I have a theory that a good book is comprised of good names.
You may disagree, but I have seen this theory prove more true than false in my reading; granted, we may not be reading the same books.
That’s what I’m here to talk about, the names in books, very critical in a great story, but sadly overlooked in the light of truly gorgeous covers and very handsome male counter-parts.
Think of your favorite book, the one that tops all the others, or at least the first of your favorites to pop into your mind. Can you remember the characters, not just for their enviable talents, or their many adventuresome ventures, but their names? Of course you can, because they made an impact; they were part of the character, and they mattered.
Now, consider the last book you read that you either didn’t finish or you trudged your way through. What did you think of those names? Can you think of the names? If you can, I bet you detest them, possibly thinking they did nothing to add to the characters’ nature. Or perhaps, you can’t remember them at all.
Time and again authors prove my theory – books with amazing characters, enchanting plot twists and an ending that leaves you satisfied and hopeful have chosen great names for their cast of characters. Books that fall flat have lackluster character names, forgettable from start to finish. Oh wait, I probably couldn’t bring myself to finish!
I do not believe that authors stumble upon these finely honed appellations; no, I believe they go in search of their characters’ names, as a parent does their child’s. Those “other” characters – the ones we forget – I don’t think their authors ever believed in them, not the way they should and it is reflected in their writing. Just because a name exists, doesn’t make it the right name for a character. Availability doesn’t mean a match.
Names from Stephenie Meyers, Twilight Series, and How Pop Culture Can Runneth Over
I know many people are tired of the Twilight phenomenon, but because it is a best selling series with gorgeous names, I hope you can appreciate my new angle.
Did you know that Stephenie originally named Rosalie, Carol? That would have completely changed my view of the character. I don’t think I would have been able to see her as some hot, young, immortal thing; I would have been imagining her as a grandma in a rocking chair the whole time. Some names are just not ready for a renaissance. Jasper was going to be called Ronald; Ronan is cool -- Ronald is Mcdonald.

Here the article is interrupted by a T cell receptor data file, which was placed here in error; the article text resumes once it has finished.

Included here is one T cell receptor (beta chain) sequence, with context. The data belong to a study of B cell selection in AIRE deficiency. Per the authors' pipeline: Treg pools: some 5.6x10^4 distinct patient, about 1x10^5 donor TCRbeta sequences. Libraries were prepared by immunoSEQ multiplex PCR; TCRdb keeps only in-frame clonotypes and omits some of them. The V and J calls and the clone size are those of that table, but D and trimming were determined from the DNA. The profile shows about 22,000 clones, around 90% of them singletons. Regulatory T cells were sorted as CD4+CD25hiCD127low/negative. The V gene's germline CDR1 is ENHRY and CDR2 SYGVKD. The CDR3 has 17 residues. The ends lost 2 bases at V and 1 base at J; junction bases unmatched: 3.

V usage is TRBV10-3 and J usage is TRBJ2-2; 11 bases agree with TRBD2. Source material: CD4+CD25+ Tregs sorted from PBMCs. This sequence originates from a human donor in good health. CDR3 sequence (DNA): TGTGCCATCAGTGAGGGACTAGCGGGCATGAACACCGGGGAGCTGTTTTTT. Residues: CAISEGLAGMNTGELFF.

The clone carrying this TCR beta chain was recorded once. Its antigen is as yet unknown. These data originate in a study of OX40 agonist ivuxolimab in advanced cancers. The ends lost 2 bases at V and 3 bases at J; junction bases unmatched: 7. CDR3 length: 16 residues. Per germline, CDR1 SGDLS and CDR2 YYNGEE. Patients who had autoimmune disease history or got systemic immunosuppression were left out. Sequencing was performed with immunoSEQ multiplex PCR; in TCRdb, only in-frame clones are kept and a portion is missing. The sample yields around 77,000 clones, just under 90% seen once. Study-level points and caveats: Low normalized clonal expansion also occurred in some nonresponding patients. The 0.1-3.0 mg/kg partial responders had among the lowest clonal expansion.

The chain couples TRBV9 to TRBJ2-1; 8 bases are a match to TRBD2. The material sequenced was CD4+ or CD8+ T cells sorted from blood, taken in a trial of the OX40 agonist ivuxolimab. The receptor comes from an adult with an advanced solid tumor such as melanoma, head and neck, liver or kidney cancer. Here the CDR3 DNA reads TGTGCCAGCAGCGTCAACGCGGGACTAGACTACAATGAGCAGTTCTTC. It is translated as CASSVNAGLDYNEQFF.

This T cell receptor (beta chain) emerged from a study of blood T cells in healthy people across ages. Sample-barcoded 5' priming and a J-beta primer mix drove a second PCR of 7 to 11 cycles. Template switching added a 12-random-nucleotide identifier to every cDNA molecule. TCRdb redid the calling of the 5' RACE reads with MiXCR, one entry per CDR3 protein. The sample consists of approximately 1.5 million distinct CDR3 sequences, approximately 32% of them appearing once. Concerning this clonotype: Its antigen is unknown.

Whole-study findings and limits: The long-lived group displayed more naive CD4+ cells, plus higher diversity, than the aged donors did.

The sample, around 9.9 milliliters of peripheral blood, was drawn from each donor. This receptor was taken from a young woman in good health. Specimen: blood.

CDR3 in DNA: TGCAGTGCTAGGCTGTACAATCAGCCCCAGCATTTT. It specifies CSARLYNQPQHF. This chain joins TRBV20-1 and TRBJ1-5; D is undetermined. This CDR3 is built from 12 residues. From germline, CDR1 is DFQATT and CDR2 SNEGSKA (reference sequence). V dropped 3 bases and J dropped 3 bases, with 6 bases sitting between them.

Meyer was very much in favor of reviving the old and making them new, but I doubt she considered just how new she would make them. From 2008-2009 the name Cullen had the highest leap up the Social Security Administration’s popularity list for babies born in the given year, going from 782 to 485! Isabella claimed the top spot for the first time while Bella lept from 122 to 58. Rosalie entered the top thousand at 840 for the first time ever. Edward, has however, remained solid, the handsome, brooding character hasn’t changed much for this classic male name which hovers outside the top hundred. Emmett, Jasper and Alice continue to climb the charts, and I’m sure we will see even greater jumps in the coming year. Carlisle and Esme are yet to make an appearance on the list, but I believe it is only a matter of time. And as for Renesmee, it will shock, terrify and excite you all to know that 12 baby Renesmee's were born in 2009 in the USA.
These characters have literally walked off the page and into nurseries all across the country. Not even the vampiric connotations could dissuade expectant mommies from these fab monikers. A good name is a good name!
Good books beget great names; names usable outside the fantastical world of literature.
SSA Baby Name Catalogue, follow the link! Fun Fact: 2009 was the first year my full name was in the top 1,000. That's right, first name, middle name, maiden name and nick name, all present and accounted for!
Let me know in the comments which other books or series you would like me to ramble on about!